Is Bob gay? Much later on, he joins Fight Club and sings its praises to the Narrator after running into him by chance on the street. The rules of Fight Club resemble a description of the closet: “The first rule of Fight Club is you do not talk about Fight Club.” These could be men talking about a gay bar before it was possible to speak openly about it. The homoeroticism of the relationship between Tyler and the Narrator is so obvious that it’s played for laughs, with references to sitcom couple Ozzie and Harriet. The final third’s darker overtones are foreshadowed by a scene where the Narrator lies in the hospital, getting stitched up after a fight. Tyler makes the same excuse as an abusive partner might, by saying that his friend fell down the stairs.

But of course, all this homoeroticism leads nowhere because Tyler and the Narrator are revealed to be the same person. This, and much of Bob’s storyline as well as the violence suffered by other members of various fight clubs, reinforces the long-running homophobic suggestion that gayness is inherently narcissistic.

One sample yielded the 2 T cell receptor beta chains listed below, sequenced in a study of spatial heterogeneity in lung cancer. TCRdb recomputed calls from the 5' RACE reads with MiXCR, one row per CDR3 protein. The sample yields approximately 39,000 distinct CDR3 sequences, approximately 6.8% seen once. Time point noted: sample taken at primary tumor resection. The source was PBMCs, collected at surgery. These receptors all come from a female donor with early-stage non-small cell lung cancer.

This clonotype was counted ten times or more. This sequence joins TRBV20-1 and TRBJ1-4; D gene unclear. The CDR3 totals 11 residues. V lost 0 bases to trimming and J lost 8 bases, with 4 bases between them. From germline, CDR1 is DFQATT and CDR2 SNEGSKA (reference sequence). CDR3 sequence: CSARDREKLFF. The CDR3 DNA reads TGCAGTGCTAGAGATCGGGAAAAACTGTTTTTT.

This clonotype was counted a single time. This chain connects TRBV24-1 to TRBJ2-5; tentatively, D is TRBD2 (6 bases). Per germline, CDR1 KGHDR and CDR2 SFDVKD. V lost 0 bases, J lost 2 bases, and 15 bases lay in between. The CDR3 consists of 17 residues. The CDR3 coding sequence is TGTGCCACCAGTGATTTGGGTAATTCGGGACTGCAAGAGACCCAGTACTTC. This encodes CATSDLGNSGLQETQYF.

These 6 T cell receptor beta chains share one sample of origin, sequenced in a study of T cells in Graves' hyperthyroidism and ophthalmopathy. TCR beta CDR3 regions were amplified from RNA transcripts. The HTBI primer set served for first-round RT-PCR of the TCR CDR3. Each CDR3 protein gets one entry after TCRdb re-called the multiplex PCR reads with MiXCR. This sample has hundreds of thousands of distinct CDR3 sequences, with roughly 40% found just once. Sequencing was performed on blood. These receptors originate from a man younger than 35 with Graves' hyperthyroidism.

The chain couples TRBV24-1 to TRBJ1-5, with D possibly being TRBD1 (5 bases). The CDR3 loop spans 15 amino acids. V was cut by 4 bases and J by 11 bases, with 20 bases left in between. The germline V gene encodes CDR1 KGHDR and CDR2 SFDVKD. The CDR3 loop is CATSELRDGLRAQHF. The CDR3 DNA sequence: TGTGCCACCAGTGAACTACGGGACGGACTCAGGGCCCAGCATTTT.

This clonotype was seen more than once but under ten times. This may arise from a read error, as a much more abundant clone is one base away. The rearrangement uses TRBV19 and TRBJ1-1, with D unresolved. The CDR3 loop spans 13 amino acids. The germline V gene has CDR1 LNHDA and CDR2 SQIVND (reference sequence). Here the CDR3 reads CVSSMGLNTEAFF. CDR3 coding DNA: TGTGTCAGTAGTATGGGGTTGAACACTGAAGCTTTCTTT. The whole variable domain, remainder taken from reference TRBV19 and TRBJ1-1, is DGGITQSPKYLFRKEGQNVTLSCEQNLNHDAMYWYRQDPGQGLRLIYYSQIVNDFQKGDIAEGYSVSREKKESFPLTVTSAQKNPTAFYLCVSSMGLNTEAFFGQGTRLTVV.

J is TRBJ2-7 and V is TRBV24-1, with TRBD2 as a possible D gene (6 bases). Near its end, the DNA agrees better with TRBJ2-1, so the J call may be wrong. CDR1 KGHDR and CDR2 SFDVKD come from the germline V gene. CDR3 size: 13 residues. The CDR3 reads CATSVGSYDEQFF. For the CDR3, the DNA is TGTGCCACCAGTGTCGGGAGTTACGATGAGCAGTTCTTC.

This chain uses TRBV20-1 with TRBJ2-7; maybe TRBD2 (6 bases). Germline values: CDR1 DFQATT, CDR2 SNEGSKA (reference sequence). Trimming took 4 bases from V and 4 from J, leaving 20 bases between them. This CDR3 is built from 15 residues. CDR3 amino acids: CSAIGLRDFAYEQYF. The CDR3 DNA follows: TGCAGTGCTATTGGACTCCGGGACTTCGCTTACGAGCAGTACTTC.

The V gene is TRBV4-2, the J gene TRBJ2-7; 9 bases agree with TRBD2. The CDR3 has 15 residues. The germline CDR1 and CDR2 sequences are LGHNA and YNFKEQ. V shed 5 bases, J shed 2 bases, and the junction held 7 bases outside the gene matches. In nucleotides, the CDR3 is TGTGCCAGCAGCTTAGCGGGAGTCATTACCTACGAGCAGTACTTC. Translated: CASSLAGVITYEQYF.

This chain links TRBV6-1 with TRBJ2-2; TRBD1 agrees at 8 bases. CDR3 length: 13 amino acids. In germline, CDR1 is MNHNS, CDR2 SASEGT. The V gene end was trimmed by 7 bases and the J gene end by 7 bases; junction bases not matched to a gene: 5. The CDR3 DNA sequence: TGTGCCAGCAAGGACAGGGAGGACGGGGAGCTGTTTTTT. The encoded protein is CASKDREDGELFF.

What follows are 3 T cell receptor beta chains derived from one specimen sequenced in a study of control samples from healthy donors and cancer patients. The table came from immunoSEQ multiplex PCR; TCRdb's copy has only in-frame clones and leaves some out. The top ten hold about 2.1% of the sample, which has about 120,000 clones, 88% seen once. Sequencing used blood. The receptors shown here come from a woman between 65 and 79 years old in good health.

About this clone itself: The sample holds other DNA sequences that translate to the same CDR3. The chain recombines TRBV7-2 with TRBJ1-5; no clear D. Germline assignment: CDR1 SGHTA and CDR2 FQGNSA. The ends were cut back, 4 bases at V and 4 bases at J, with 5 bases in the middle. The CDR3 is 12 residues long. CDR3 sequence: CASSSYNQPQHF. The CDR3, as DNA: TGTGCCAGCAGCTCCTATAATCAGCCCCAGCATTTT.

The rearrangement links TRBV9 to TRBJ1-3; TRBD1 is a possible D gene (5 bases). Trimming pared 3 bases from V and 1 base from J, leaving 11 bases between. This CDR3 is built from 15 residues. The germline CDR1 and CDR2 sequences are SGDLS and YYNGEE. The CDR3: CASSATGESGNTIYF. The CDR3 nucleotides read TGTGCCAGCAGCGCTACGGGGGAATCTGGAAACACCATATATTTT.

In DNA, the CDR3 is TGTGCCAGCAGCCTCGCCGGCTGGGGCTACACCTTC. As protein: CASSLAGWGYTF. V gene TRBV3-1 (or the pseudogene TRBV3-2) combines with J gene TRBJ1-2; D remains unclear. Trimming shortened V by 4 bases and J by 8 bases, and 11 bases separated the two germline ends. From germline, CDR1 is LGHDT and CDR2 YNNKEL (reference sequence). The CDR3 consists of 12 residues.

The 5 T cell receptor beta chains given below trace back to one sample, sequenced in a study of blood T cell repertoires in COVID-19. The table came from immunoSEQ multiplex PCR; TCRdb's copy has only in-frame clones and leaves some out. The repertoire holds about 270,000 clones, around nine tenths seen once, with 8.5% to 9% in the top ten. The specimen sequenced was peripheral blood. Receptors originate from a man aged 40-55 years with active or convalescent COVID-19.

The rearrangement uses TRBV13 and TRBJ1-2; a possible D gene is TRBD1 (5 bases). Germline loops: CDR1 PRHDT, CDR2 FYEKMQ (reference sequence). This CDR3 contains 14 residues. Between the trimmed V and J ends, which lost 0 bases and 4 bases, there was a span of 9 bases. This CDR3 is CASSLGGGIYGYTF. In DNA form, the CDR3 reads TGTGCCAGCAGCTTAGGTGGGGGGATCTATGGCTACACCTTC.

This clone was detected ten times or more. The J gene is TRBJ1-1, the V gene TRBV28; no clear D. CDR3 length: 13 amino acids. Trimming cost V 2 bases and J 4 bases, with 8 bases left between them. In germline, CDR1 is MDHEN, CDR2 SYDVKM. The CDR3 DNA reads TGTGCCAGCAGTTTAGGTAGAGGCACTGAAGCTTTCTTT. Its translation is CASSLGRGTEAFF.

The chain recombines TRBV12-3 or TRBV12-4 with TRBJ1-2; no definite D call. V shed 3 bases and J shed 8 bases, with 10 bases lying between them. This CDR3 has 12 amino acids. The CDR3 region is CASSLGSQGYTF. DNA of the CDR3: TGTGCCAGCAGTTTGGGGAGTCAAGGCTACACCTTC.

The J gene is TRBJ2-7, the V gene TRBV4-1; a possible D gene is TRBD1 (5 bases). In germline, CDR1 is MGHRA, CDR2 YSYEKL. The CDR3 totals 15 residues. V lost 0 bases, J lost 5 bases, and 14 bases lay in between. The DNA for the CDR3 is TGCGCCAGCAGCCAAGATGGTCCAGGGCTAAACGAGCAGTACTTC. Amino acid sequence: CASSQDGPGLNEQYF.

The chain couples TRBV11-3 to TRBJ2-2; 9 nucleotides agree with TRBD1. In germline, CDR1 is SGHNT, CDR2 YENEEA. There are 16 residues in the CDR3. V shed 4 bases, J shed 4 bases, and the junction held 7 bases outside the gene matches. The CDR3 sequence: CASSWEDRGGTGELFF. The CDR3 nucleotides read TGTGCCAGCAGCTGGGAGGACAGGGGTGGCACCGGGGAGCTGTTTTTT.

The film could have taken other angles to continue its antihero’s queer path. But Bob and Angel Face (Jared Leto), a Fight Club cultist who can scrap but equally spends a lot of time trying to look pretty, get sidelined by the film. The man without testicles and huge breasts gets killed by a cop, after Project Mayhem sabotages a public sculpture of a giant ball. The Narrator feels threatened by his desire for Angel Face, whose femininity is signaled by his bleached blonde hair and eyebrows. In the film’s most brutal scene, the Narrator physically beats Angel Face till his face is a river of blood. The next time we see Angel Face, he’s still alive, but his left eye is entirely swollen shut, his nose seems to be broken and most of his face resembles a gruesome wound in the early stages of healing. The Narrator’s fear of his capacity for gayness leads him towards violence.